With the third highest HIV infection rate in the world, one of the highest TB infection rates, and limited access to health services, Lesotho is one of few countries where the maternal mortality rate actually increased between 1990 and 2008. In partnership with village leaders and the Government of Lesotho, Partners In Health trains community health workers to identify and accompany pregnant women to clinics for prenatal exams, delivery, and post-partum care. The death of a mother causes ripple effects from one family to entire communities to a country. Decreasing maternal deaths by providing access to high quality healthcare is critical to slowing these ripple effects.


Funding Dries Up Even As Rains Worsen Cholera Deaths (Jane Regan, IPS Network, May 18, 2012)
Despite the well-known fact that this year’s rainy season would bring increased cholera infections, many humanitarian actors have remained absent. Cholera cases have increased dramatically, with some cholera centers reporting a three-fold rise in the number of patients in April. The Pan American Health Organization predicts that between 200,000 and 250,000 more people will contract the disease during 2012. The government of Haiti lacks the necessary funding to expand prevention and treatment services and rebuild the water and sanitation infrastructure that is needed to end the cholera epidemic. This is a crucial time for donors to address the funding gap by making resources available for comprehensive cholera treatment and prevention.

Haiti: Where Has All the Money Gone? (Vijaya Ramachandran, Julie Walz, Center for Global Development, May 2012)
This new report from the Center for Global Development finds that improved reporting and accountability mechanisms are needed to monitor the activities of non-governmental organizations (NGOs) operating in Haiti. However, instead of relying solely on private contractors and international charities to deliver essential services, Partners In Health recommends specific benchmarks for strengthening public institutions and community systems. This may include targets for: increasing local participation, contracting, hiring, procurement, and consultation; channeling resources directly through Haitian institutions and ministerial budgets; and supporting the development of robust plans, systems, and staff structures necessary to carry out daily activities of public ministries.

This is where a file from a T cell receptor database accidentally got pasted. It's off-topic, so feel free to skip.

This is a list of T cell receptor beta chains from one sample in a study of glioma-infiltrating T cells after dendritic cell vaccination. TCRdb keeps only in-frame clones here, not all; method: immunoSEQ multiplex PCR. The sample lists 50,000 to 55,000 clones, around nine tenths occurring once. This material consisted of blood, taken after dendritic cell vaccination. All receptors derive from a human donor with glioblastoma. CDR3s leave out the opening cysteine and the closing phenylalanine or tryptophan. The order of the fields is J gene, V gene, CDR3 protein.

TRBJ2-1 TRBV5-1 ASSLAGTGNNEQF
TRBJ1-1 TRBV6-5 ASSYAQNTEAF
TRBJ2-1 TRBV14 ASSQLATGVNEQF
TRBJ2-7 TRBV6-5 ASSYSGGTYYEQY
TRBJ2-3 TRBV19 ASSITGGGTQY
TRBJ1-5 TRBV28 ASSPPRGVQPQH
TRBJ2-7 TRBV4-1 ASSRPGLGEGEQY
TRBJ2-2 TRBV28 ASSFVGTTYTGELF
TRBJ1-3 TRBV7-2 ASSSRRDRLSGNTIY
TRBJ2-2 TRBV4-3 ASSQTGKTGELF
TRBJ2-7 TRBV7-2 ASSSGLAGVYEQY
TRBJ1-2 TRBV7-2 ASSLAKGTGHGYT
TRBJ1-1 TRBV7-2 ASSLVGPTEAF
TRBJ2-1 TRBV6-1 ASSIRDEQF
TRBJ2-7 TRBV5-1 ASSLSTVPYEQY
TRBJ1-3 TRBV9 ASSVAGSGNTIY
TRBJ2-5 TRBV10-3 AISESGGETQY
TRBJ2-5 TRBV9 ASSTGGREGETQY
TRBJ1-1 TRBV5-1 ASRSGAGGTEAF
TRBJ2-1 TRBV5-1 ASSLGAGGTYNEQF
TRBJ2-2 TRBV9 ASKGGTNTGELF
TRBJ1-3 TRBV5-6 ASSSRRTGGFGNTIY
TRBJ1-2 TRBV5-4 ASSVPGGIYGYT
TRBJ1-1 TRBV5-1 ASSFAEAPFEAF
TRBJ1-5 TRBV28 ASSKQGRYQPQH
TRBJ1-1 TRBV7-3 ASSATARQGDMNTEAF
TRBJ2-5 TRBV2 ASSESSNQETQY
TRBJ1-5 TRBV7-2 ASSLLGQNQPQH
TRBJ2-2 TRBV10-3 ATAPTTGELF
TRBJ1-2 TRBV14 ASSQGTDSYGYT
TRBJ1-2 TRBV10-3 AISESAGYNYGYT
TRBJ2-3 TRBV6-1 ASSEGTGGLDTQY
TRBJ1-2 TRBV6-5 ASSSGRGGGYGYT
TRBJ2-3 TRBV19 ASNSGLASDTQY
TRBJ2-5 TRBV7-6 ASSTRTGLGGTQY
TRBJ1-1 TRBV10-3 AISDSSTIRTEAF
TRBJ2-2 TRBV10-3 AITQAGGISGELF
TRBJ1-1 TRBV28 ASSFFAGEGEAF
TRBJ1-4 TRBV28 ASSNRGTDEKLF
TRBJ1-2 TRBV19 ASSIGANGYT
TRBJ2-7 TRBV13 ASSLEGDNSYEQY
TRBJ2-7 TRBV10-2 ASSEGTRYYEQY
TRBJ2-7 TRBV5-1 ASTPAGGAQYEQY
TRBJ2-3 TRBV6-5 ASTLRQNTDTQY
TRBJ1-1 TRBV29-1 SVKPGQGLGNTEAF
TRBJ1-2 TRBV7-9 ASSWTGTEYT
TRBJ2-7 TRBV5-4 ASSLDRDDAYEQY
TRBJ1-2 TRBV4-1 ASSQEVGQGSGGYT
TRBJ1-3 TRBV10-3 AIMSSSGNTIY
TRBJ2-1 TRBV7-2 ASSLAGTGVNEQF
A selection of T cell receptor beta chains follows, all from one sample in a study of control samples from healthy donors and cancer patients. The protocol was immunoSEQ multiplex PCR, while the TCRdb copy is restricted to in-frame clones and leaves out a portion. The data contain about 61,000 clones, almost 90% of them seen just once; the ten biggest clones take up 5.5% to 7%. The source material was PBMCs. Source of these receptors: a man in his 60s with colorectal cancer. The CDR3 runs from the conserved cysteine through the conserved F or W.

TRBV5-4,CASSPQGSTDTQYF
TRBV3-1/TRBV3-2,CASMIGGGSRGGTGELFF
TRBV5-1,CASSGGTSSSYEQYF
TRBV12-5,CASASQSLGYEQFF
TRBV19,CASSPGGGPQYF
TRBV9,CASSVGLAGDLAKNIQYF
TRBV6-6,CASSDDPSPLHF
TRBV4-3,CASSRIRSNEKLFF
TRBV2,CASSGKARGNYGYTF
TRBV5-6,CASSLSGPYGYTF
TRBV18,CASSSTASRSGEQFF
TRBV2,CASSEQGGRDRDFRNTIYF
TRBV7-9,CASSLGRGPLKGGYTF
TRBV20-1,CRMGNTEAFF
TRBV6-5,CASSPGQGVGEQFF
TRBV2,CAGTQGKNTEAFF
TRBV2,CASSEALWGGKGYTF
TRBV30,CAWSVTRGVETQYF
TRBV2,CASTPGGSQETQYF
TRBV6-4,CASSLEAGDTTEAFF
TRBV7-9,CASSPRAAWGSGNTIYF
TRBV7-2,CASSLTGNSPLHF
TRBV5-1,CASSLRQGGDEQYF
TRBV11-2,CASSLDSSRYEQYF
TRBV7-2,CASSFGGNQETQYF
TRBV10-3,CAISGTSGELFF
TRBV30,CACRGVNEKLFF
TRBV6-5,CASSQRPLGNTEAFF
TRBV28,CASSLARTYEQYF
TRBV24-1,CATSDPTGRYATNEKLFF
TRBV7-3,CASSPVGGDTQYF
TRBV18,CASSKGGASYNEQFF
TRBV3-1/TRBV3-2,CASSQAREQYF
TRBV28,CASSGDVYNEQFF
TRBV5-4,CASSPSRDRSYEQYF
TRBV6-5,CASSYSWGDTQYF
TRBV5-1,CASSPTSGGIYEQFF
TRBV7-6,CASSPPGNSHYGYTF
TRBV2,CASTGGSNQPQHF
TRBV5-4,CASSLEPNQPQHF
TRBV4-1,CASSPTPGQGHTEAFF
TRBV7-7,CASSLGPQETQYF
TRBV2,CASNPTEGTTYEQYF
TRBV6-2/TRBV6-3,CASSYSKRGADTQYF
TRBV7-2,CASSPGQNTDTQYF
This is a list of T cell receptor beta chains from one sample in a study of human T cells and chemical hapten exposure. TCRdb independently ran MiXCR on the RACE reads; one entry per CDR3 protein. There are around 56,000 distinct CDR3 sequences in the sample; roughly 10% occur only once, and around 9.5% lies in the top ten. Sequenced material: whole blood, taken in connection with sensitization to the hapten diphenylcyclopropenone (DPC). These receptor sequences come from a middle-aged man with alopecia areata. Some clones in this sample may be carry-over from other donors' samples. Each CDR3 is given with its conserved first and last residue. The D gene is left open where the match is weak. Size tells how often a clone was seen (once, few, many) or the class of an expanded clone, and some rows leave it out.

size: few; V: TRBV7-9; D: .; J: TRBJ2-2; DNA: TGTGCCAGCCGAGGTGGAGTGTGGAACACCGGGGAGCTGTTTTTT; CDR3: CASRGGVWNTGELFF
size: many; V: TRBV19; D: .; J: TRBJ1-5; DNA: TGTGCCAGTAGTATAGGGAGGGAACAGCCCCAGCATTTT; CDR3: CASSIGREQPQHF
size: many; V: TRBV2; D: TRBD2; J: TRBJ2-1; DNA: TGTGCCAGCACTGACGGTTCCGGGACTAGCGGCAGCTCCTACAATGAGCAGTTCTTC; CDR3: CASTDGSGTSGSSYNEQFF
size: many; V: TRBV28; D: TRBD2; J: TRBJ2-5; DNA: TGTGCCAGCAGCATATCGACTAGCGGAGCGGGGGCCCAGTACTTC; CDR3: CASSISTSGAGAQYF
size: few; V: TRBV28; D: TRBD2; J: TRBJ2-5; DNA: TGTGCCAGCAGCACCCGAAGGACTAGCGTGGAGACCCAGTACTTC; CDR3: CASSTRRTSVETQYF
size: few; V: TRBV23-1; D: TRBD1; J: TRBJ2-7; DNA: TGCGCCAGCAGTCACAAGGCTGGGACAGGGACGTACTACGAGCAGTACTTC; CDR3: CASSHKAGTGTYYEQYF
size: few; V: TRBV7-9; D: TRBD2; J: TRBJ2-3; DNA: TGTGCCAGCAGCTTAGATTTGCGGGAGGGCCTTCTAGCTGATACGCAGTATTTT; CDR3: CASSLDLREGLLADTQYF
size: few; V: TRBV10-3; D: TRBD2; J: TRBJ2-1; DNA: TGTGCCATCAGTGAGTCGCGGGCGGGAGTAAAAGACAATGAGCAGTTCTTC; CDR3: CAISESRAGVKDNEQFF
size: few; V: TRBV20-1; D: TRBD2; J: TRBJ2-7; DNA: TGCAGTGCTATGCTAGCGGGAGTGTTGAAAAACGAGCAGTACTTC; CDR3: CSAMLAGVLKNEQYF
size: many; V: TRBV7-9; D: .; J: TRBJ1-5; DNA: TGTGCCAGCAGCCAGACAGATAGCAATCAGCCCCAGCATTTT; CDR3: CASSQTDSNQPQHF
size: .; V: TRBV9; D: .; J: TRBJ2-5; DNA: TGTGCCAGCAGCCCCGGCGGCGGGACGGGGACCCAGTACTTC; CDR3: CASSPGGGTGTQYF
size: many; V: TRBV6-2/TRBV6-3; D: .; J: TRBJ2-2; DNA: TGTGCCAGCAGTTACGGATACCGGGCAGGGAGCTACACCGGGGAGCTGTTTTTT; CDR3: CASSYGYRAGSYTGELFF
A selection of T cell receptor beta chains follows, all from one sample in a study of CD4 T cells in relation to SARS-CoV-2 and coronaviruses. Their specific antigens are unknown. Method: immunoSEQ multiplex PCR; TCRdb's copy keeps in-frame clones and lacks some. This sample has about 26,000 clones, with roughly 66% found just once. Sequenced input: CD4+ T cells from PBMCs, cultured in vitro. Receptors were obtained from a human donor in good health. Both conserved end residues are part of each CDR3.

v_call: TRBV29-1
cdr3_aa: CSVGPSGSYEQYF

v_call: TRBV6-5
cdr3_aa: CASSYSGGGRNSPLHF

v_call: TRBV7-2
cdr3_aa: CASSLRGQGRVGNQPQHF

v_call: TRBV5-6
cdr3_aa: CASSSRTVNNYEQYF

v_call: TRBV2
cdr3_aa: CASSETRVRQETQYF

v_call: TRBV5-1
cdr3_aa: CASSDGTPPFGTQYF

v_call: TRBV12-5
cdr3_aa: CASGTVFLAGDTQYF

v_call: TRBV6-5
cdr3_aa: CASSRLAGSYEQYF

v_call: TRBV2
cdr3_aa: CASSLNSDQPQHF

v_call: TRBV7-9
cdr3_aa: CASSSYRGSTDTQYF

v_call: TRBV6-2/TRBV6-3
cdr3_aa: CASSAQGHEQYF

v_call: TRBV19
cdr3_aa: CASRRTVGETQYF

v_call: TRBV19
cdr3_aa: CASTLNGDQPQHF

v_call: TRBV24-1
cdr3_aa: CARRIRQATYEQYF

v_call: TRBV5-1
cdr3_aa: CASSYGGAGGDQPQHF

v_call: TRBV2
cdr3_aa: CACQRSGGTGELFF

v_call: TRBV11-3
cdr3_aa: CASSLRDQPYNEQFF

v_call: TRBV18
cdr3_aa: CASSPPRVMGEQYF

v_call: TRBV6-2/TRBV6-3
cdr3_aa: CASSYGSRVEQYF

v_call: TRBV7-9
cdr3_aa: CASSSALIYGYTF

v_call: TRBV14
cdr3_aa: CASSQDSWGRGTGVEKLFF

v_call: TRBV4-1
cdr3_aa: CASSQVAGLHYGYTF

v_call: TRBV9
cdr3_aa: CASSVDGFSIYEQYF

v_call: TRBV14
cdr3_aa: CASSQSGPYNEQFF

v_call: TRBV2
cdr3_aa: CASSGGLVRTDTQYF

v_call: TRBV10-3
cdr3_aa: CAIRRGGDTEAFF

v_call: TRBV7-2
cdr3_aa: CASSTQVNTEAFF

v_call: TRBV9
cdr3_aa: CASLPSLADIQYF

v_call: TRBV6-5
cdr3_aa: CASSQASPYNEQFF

Lessons from Rwanda: Improving Maternal and Child Outcomes through Health System Strengthening (Toni Habinshuti, COREGroup, May 14, 2012)
Toni Habinshuti, Country Director of Inshuti Mu Buzima (IMB), Partners In Health’s Rwandan sister organization, presents the impact of strengthening health systems on the health of women and girls. In partnership with the Rwandan Ministry of Health, IMB has worked to strengthen health systems in three rural districts by expanding comprehensive health care and integrating services at the community, clinic, and hospital level. 

The Robin Hood Tax Campaign (Robin Hood Tax, May 17, 2012)
Activists around the globe are calling for governments to support a financial transaction tax (FTT) that could raise hundreds of billions of dollars to tackle poverty and inequality. In Chicago, hundreds of nurses demonstrated alongside other global health, labor, religious, climate change, and community activists as part of the May 15-22 Global Week of Action for the FTT, or Robin Hood Tax. Learn more and join the Robin Hood Tax Campaign.